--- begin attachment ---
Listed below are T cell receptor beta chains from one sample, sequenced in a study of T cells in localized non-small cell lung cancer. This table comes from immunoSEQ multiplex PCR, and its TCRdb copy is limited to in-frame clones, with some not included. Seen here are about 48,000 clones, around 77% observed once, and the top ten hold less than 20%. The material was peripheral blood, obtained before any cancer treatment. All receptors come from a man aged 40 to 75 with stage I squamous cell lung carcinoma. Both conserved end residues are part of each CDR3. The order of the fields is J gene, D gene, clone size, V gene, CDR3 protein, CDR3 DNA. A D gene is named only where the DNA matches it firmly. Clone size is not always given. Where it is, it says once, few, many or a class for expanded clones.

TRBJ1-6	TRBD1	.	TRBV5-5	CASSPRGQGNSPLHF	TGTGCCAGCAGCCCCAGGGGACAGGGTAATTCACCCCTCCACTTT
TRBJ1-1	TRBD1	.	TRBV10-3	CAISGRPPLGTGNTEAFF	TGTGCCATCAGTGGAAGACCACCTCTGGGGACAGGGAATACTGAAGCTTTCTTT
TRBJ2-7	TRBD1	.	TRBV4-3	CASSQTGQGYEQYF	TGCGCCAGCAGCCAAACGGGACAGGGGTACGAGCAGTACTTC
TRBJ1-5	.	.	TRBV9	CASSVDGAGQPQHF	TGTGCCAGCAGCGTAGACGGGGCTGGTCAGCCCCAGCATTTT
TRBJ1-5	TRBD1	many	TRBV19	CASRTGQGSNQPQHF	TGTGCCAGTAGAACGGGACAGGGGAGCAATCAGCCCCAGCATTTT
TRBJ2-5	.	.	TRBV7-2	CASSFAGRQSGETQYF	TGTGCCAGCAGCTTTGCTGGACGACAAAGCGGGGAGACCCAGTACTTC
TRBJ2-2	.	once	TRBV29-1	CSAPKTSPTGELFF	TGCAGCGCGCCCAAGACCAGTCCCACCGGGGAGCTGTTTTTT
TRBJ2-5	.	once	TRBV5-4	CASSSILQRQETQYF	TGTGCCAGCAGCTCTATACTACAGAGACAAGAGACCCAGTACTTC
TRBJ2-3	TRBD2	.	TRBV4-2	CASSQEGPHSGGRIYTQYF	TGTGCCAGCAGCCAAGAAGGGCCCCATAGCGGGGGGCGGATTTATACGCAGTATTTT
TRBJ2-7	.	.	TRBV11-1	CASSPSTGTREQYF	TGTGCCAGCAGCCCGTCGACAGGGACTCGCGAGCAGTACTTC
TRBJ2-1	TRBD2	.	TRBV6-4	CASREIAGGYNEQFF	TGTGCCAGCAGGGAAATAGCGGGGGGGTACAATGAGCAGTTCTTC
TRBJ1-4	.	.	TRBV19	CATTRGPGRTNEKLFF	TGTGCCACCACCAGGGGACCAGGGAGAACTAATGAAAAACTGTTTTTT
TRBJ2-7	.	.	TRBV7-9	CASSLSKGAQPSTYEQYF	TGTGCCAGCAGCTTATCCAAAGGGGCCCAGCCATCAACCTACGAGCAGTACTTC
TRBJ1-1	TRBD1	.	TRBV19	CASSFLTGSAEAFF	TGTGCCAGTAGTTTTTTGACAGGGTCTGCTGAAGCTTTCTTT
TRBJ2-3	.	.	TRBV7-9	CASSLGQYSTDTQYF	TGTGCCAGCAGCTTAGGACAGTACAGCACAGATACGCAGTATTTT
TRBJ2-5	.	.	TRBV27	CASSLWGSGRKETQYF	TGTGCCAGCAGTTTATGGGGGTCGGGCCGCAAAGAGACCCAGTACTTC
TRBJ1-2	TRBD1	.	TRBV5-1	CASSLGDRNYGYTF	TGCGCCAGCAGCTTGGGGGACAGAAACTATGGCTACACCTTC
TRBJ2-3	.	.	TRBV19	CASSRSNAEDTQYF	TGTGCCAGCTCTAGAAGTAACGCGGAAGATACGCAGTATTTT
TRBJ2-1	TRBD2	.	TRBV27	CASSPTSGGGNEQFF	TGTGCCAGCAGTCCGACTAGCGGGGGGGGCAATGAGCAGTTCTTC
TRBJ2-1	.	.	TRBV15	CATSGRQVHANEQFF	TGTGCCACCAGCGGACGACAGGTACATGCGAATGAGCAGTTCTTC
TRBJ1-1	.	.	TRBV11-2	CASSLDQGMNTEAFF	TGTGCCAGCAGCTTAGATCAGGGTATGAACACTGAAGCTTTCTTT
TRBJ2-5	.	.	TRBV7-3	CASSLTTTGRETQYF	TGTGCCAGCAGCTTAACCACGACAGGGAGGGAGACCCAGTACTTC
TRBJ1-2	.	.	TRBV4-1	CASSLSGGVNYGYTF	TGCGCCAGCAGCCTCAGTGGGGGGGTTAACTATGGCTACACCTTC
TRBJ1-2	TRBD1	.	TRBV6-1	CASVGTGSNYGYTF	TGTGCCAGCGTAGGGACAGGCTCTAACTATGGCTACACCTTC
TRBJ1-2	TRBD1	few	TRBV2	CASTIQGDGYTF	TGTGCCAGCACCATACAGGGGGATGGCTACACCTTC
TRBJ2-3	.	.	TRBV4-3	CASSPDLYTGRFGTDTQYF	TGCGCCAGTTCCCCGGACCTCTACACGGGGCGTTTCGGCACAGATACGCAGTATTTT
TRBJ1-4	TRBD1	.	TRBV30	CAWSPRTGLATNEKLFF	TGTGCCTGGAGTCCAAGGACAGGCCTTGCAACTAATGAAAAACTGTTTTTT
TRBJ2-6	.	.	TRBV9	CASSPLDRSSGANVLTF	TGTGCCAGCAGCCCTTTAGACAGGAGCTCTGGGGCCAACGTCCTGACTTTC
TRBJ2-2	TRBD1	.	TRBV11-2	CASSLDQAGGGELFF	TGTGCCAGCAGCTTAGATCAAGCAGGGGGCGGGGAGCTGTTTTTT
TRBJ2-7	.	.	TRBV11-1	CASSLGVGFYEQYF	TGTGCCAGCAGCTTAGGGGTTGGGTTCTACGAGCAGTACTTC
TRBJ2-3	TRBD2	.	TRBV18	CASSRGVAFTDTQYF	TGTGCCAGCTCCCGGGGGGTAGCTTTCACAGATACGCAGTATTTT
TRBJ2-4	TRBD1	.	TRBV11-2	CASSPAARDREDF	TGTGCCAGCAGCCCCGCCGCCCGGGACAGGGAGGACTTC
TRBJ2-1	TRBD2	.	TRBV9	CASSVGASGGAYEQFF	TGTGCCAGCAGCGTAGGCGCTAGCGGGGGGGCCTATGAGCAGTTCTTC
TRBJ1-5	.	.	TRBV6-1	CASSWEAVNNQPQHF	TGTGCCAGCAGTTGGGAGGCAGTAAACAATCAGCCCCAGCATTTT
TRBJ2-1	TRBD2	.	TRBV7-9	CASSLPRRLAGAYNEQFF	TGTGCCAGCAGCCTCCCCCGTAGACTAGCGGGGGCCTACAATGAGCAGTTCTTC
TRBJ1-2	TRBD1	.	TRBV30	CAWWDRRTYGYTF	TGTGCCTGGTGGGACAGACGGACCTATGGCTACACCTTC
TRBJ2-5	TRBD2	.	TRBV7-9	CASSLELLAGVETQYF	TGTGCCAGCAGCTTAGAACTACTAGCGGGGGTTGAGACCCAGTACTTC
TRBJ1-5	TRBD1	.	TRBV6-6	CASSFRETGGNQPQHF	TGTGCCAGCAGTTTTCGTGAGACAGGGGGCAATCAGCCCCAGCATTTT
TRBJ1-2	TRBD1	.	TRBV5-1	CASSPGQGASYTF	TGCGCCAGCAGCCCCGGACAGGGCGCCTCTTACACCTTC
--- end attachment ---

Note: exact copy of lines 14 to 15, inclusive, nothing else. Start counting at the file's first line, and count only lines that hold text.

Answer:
TRBJ2-7	.	.	TRBV7-9	CASSLSKGAQPSTYEQYF	TGTGCCAGCAGCTTATCCAAAGGGGCCCAGCCATCAACCTACGAGCAGTACTTC
TRBJ1-1	TRBD1	.	TRBV19	CASSFLTGSAEAFF	TGTGCCAGTAGTTTTTTGACAGGGTCTGCTGAAGCTTTCTTT